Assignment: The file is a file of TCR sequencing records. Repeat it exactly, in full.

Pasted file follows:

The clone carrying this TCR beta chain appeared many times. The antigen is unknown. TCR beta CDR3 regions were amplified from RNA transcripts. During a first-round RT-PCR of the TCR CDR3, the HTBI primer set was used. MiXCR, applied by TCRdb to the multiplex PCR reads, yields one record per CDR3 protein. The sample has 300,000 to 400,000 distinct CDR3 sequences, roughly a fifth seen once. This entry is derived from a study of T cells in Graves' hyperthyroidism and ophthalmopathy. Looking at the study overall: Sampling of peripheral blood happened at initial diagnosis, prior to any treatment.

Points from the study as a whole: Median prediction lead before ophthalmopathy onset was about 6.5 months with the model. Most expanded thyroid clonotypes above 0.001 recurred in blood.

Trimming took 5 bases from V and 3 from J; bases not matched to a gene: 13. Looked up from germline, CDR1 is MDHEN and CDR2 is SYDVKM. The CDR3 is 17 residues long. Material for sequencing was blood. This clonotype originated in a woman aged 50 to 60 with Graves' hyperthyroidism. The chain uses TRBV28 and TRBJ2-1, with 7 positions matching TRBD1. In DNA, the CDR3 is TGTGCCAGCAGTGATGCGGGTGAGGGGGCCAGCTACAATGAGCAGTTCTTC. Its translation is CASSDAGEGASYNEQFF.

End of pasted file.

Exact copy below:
The clone carrying this TCR beta chain appeared many times. The antigen is unknown. TCR beta CDR3 regions were amplified from RNA transcripts. During a first-round RT-PCR of the TCR CDR3, the HTBI primer set was used. MiXCR, applied by TCRdb to the multiplex PCR reads, yields one record per CDR3 protein. The sample has 300,000 to 400,000 distinct CDR3 sequences, roughly a fifth seen once. This entry is derived from a study of T cells in Graves' hyperthyroidism and ophthalmopathy. Looking at the study overall: Sampling of peripheral blood happened at initial diagnosis, prior to any treatment.

Points from the study as a whole: Median prediction lead before ophthalmopathy onset was about 6.5 months with the model. Most expanded thyroid clonotypes above 0.001 recurred in blood.

Trimming took 5 bases from V and 3 from J; bases not matched to a gene: 13. Looked up from germline, CDR1 is MDHEN and CDR2 is SYDVKM. The CDR3 is 17 residues long. Material for sequencing was blood. This clonotype originated in a woman aged 50 to 60 with Graves' hyperthyroidism. The chain uses TRBV28 and TRBJ2-1, with 7 positions matching TRBD1. In DNA, the CDR3 is TGTGCCAGCAGTGATGCGGGTGAGGGGGCCAGCTACAATGAGCAGTTCTTC. Its translation is CASSDAGEGASYNEQFF.